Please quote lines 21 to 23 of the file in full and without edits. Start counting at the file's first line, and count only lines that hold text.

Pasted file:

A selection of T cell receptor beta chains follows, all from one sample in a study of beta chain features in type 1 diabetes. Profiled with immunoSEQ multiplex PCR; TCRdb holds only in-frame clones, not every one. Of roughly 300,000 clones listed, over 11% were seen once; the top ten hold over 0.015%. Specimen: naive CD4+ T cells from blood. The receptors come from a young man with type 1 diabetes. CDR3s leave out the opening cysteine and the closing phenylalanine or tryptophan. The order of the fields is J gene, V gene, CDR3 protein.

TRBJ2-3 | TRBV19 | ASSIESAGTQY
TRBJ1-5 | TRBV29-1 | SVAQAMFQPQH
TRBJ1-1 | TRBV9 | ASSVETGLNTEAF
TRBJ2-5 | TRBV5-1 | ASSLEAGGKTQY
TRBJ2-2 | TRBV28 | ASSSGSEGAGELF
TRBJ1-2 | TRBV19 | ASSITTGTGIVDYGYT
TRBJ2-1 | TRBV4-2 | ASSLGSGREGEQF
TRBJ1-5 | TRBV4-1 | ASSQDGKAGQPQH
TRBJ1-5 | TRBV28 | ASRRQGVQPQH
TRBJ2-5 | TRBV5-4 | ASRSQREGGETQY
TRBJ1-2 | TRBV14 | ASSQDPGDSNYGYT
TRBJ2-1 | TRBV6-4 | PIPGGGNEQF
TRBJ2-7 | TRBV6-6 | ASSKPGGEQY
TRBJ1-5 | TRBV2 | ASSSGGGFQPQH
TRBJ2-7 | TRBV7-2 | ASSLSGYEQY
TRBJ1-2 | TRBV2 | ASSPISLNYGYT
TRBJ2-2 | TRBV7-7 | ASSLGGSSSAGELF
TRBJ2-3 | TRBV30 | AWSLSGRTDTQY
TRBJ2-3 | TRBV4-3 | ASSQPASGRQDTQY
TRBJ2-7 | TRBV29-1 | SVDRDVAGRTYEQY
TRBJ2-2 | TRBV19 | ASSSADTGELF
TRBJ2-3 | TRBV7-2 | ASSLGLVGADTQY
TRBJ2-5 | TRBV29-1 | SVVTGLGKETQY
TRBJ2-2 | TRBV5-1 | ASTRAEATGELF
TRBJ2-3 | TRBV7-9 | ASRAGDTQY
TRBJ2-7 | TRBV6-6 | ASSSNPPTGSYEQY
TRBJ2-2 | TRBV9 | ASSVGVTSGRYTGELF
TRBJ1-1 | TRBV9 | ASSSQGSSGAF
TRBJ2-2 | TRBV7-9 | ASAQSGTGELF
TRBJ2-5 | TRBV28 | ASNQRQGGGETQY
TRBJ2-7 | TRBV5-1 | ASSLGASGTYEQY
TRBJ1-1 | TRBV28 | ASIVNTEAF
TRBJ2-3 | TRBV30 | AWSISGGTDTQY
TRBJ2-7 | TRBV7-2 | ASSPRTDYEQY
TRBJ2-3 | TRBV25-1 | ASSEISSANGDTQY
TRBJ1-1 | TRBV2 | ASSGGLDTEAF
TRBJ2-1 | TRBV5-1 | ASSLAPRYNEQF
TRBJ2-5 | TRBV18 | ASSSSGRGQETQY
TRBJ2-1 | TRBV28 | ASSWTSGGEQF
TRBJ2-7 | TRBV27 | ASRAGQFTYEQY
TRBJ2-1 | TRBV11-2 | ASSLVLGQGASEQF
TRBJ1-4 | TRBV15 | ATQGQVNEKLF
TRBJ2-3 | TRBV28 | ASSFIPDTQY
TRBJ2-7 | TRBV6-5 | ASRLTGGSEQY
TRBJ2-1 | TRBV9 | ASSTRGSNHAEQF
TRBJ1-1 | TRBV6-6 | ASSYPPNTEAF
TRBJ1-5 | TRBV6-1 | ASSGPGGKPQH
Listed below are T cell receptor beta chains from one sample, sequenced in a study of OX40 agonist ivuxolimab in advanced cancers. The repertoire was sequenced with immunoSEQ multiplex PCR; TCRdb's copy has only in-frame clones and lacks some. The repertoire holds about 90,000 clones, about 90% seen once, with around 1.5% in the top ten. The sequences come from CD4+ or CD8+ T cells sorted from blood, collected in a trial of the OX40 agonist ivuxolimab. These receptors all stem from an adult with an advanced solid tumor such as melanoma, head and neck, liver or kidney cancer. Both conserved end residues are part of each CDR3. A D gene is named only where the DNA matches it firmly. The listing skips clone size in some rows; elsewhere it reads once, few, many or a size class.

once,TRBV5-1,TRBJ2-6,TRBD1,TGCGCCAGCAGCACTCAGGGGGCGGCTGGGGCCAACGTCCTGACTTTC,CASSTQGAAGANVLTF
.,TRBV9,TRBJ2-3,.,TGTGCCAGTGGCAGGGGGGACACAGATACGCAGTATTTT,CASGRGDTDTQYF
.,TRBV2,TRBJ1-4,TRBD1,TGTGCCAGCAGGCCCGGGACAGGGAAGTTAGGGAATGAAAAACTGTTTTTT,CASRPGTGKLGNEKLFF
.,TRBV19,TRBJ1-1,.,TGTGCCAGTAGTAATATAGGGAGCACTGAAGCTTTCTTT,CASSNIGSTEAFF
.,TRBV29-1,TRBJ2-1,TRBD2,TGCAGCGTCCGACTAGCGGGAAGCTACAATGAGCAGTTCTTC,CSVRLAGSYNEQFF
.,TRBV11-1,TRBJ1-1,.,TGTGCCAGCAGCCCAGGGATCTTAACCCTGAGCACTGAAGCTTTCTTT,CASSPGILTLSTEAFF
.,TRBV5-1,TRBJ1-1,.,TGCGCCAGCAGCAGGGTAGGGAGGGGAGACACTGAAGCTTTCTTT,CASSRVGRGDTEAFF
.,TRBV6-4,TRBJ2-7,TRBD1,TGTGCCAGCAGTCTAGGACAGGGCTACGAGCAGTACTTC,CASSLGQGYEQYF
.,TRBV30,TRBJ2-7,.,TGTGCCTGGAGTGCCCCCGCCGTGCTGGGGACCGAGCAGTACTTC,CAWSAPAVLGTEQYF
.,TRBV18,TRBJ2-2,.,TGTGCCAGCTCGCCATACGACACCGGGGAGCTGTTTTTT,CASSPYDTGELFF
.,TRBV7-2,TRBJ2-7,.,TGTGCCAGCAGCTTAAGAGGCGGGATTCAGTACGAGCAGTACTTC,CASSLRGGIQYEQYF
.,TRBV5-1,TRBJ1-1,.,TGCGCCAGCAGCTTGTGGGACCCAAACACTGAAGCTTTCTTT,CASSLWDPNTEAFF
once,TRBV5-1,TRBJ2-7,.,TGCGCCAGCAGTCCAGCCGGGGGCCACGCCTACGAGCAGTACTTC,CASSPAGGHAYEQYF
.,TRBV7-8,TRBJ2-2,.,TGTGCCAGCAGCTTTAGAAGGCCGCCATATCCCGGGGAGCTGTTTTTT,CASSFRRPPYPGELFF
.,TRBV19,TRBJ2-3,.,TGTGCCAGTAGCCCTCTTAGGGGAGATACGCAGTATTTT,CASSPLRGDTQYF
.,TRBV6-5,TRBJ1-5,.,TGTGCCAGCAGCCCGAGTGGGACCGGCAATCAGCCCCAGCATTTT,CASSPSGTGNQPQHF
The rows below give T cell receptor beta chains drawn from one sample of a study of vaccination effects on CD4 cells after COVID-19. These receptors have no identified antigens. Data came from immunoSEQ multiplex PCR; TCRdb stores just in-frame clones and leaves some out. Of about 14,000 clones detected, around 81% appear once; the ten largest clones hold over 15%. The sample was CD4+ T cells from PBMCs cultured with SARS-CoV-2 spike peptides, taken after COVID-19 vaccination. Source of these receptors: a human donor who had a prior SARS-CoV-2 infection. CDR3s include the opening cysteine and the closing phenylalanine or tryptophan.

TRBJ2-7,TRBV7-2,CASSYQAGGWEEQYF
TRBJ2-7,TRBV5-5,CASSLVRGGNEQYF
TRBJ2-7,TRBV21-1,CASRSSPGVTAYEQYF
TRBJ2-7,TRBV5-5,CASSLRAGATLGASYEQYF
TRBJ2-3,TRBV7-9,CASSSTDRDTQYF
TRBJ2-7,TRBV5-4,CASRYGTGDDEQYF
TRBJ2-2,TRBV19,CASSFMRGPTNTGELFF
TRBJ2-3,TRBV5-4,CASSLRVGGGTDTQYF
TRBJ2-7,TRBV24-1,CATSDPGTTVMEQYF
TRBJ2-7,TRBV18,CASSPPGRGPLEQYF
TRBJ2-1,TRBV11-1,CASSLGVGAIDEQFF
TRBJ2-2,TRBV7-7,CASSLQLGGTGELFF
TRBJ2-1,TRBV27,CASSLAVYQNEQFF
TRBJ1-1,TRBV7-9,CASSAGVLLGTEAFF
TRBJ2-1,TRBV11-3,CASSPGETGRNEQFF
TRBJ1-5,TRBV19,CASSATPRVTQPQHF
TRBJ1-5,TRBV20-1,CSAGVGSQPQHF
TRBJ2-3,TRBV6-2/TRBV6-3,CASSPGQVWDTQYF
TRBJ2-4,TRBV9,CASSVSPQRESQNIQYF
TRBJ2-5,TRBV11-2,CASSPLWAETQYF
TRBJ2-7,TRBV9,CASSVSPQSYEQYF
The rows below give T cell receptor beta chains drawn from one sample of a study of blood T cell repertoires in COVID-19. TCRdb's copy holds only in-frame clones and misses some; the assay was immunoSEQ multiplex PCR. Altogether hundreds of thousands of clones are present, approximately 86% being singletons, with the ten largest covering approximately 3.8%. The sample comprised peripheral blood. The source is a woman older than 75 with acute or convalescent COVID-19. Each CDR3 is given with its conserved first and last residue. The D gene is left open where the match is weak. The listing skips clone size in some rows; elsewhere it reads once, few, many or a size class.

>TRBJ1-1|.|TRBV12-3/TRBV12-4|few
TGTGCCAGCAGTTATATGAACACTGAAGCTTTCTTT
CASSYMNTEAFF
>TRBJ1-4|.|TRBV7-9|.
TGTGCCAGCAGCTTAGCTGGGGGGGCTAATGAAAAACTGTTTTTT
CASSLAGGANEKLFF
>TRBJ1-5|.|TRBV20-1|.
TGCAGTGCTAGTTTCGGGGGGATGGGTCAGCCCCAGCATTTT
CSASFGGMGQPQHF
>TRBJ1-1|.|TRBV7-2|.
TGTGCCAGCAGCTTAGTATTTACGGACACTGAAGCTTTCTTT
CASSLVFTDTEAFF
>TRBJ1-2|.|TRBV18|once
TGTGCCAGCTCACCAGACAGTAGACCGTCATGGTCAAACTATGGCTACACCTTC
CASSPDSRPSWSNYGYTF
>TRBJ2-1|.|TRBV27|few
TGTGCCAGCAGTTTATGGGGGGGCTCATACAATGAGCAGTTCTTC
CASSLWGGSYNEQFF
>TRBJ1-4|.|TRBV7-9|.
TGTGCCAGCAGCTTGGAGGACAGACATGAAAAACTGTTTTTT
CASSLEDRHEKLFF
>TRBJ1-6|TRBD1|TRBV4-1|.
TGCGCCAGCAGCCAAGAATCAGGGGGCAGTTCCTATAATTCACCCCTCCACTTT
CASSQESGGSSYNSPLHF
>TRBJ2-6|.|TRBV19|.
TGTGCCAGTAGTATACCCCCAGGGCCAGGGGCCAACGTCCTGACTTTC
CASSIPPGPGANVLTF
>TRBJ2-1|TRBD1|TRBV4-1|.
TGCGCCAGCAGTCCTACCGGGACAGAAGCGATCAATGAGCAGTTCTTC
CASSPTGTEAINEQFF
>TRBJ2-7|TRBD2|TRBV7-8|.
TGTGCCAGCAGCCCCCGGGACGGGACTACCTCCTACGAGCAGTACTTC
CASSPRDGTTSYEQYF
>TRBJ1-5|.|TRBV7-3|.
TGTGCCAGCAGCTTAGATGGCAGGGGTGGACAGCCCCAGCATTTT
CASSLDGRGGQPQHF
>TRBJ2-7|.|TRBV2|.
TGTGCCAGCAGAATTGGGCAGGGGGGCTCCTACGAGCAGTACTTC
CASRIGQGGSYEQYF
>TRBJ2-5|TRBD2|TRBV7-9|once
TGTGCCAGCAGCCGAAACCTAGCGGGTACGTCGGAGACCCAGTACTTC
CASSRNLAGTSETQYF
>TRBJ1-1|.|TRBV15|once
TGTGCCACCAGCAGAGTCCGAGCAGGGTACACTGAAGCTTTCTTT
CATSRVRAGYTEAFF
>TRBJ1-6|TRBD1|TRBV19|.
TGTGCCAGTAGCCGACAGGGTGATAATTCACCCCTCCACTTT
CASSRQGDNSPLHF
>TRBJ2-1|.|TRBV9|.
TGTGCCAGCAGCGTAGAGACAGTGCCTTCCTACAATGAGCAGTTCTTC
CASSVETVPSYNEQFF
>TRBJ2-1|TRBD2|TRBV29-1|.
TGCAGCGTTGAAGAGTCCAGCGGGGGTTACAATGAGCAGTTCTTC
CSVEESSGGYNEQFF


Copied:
TRBJ2-7 | TRBV29-1 | SVDRDVAGRTYEQY
TRBJ2-2 | TRBV19 | ASSSADTGELF
TRBJ2-3 | TRBV7-2 | ASSLGLVGADTQY